In The Hot Seat – Kathleen Burbridge

Team TMN chat with Kathleen Burbridge, Senior Account Manager at Edelman DABO, who talks about her current role and offers her thoughts on the PR industry in the Middle East.

Name: Kathleen Burbridge

Age: 29

Nationality: Canadian

Current job title: Senior Account Manager

When did you first arrive in Dubai? I first arrived in Dubai just over five years ago when I was a full-time model and was flown from London to be a part of the first season of Fashion Forward in addition to a few other jobs. Needless to say, I was only meant to be here for one month but changed careers and am still here now!

Where did you work prior? My first full time job in Dubai was at the avante garde fashion boutique The cARTel doing their PR and Marketing. I’ve been with Edelman DABO for over 3 years but had a brief stint at Seven Media recently. 

What were your first impressions of the PR industry in the Middle East? I didn’t have much of an impression, as it was my first career in communications/media.

What about your thoughts now? The media landscape has drastically changed in the past few years, from there being a huge variety of print publications.

Tell us about your current role… In my current role my focus is to head up the BMW Group team which includes BMW and MINI from a corporate perspective and then several of the importers across the region. In addition, I’m managing a handful of our lifestyle/beauty clients.

What challenges do you face? It’s convincing clients that it’s important to think big and to invest in creative campaigns that will truly benefit their business objectives. Today with consumers’ shorter attention spans and their ever-changing media consumption – we need to create something memorable.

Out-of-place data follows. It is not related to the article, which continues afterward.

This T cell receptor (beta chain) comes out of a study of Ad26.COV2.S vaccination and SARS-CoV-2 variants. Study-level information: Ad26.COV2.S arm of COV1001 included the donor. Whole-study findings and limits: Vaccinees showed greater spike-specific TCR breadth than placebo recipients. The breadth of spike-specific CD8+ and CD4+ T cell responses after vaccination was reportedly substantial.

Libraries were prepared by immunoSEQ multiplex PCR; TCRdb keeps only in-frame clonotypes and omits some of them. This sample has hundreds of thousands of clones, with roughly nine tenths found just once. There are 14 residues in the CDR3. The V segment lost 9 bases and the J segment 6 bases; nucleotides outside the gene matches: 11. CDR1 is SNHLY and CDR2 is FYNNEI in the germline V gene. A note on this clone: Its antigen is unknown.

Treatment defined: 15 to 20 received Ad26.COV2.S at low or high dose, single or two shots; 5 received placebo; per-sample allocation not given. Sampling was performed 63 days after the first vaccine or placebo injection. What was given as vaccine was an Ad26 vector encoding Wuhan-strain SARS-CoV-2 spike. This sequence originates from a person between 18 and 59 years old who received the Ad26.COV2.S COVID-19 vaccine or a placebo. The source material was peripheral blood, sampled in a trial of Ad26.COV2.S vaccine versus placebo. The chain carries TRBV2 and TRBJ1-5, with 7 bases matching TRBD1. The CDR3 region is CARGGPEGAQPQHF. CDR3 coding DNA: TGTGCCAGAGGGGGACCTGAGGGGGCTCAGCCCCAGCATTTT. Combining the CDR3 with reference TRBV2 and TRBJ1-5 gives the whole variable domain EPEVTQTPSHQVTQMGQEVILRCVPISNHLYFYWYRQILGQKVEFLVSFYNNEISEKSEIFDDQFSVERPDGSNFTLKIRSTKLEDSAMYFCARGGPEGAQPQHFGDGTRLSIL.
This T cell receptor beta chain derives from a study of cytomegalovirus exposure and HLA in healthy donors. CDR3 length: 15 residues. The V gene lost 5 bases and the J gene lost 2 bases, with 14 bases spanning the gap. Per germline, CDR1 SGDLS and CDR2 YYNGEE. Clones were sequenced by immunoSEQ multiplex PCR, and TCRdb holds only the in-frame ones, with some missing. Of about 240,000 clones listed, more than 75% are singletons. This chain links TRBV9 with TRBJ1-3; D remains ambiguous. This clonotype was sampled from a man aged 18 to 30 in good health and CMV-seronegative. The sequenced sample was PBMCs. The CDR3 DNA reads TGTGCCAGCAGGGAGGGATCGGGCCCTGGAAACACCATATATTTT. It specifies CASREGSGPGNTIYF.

What’s the most rewarding part of your job? Seeing the juniors on my team learn, grow and excel – but of course, also see that your work is making a difference in your clients’ business.

How has clients’ expectations in today’s digital community influenced PR and marketing in the UAE? Clients of course want social media coverage and to work with highly followed influencers – but don’t want to pay the cost where relevant. Now that influencers need licenses, we are only going to see costs for creating content increase.

How has social media in the region evolved to become an integrated part of the PR industry? Social media is where the majority of consumers get their news, making it vital to have a social media component for all campaigns. With a huge consumption of Instagram and Snapchat, we really need to make sure all events and venues are ‘instagrammable’, so media/influencers can’t help but post!

What do you think of PR ethics in the industry today? It’s difficult now that publications are fighting for advertisers, as often Editors can only cover clients that advertise. The fact that even a great story can’t be covered without payment behind it, seems a little wrong to me. But it is what it is!

Describe yourself in five words… Passionate, funny, driven, straightforward, caring

Who inspires you? Well, aside from my parents (typical), it’s my directors over the years – I’ve learnt so much from each of them and they have also inspired me to be my best.

What’s your most overused saying? It is what it is!

Five things you can’t live without? Phone, love, friendship, exercise and laughter.

If you weren’t in your current role, what would you be doing? I would love to just travel… but don’t we all?

What’s your favourite form of media? Flipboard! It’s essentially in aggregator which compiles news and lifestyle stories based on my preferences.

What advice would you offer to someone looking to start a career in PR in the UAE? Be ready to work hard and learn as much as you can!